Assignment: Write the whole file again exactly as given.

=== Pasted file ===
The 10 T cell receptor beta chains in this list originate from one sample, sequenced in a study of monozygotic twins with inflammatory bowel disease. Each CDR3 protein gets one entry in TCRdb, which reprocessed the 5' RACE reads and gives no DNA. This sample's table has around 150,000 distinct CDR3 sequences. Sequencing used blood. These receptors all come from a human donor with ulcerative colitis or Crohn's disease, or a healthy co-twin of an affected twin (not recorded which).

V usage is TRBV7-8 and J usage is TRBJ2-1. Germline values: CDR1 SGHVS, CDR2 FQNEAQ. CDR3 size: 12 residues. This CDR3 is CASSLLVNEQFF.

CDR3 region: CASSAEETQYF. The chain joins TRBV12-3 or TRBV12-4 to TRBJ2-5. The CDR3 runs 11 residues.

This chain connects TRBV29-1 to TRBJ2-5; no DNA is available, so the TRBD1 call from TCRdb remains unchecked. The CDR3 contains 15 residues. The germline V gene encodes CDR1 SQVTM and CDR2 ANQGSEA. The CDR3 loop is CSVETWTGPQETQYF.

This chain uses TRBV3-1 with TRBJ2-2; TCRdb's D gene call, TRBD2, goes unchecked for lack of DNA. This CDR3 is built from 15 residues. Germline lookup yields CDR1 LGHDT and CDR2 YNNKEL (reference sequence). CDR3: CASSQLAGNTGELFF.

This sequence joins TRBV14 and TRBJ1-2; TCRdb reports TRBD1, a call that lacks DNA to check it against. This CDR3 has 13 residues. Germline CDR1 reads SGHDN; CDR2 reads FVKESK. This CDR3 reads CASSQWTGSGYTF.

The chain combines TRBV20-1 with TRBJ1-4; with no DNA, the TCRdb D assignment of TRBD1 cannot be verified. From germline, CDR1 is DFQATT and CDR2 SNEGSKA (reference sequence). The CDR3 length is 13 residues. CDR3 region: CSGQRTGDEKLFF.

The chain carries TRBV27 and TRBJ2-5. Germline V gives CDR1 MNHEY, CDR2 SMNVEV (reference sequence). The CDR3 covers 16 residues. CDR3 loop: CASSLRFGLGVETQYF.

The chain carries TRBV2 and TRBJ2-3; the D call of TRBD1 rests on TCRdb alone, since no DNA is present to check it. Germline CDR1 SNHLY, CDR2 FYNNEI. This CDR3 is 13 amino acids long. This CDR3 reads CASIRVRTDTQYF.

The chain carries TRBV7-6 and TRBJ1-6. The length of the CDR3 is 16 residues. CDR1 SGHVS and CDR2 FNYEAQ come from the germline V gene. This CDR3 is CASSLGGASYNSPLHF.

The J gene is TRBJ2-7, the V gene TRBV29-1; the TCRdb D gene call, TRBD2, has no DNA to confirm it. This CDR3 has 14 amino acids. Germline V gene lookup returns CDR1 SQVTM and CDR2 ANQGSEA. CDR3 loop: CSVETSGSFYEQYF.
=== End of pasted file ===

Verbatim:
The 10 T cell receptor beta chains in this list originate from one sample, sequenced in a study of monozygotic twins with inflammatory bowel disease. Each CDR3 protein gets one entry in TCRdb, which reprocessed the 5' RACE reads and gives no DNA. This sample's table has around 150,000 distinct CDR3 sequences. Sequencing used blood. These receptors all come from a human donor with ulcerative colitis or Crohn's disease, or a healthy co-twin of an affected twin (not recorded which).

V usage is TRBV7-8 and J usage is TRBJ2-1. Germline values: CDR1 SGHVS, CDR2 FQNEAQ. CDR3 size: 12 residues. This CDR3 is CASSLLVNEQFF.

CDR3 region: CASSAEETQYF. The chain joins TRBV12-3 or TRBV12-4 to TRBJ2-5. The CDR3 runs 11 residues.

This chain connects TRBV29-1 to TRBJ2-5; no DNA is available, so the TRBD1 call from TCRdb remains unchecked. The CDR3 contains 15 residues. The germline V gene encodes CDR1 SQVTM and CDR2 ANQGSEA. The CDR3 loop is CSVETWTGPQETQYF.

This chain uses TRBV3-1 with TRBJ2-2; TCRdb's D gene call, TRBD2, goes unchecked for lack of DNA. This CDR3 is built from 15 residues. Germline lookup yields CDR1 LGHDT and CDR2 YNNKEL (reference sequence). CDR3: CASSQLAGNTGELFF.

This sequence joins TRBV14 and TRBJ1-2; TCRdb reports TRBD1, a call that lacks DNA to check it against. This CDR3 has 13 residues. Germline CDR1 reads SGHDN; CDR2 reads FVKESK. This CDR3 reads CASSQWTGSGYTF.

The chain combines TRBV20-1 with TRBJ1-4; with no DNA, the TCRdb D assignment of TRBD1 cannot be verified. From germline, CDR1 is DFQATT and CDR2 SNEGSKA (reference sequence). The CDR3 length is 13 residues. CDR3 region: CSGQRTGDEKLFF.

The chain carries TRBV27 and TRBJ2-5. Germline V gives CDR1 MNHEY, CDR2 SMNVEV (reference sequence). The CDR3 covers 16 residues. CDR3 loop: CASSLRFGLGVETQYF.

The chain carries TRBV2 and TRBJ2-3; the D call of TRBD1 rests on TCRdb alone, since no DNA is present to check it. Germline CDR1 SNHLY, CDR2 FYNNEI. This CDR3 is 13 amino acids long. This CDR3 reads CASIRVRTDTQYF.

The chain carries TRBV7-6 and TRBJ1-6. The length of the CDR3 is 16 residues. CDR1 SGHVS and CDR2 FNYEAQ come from the germline V gene. This CDR3 is CASSLGGASYNSPLHF.

The J gene is TRBJ2-7, the V gene TRBV29-1; the TCRdb D gene call, TRBD2, has no DNA to confirm it. This CDR3 has 14 amino acids. Germline V gene lookup returns CDR1 SQVTM and CDR2 ANQGSEA. CDR3 loop: CSVETSGSFYEQYF.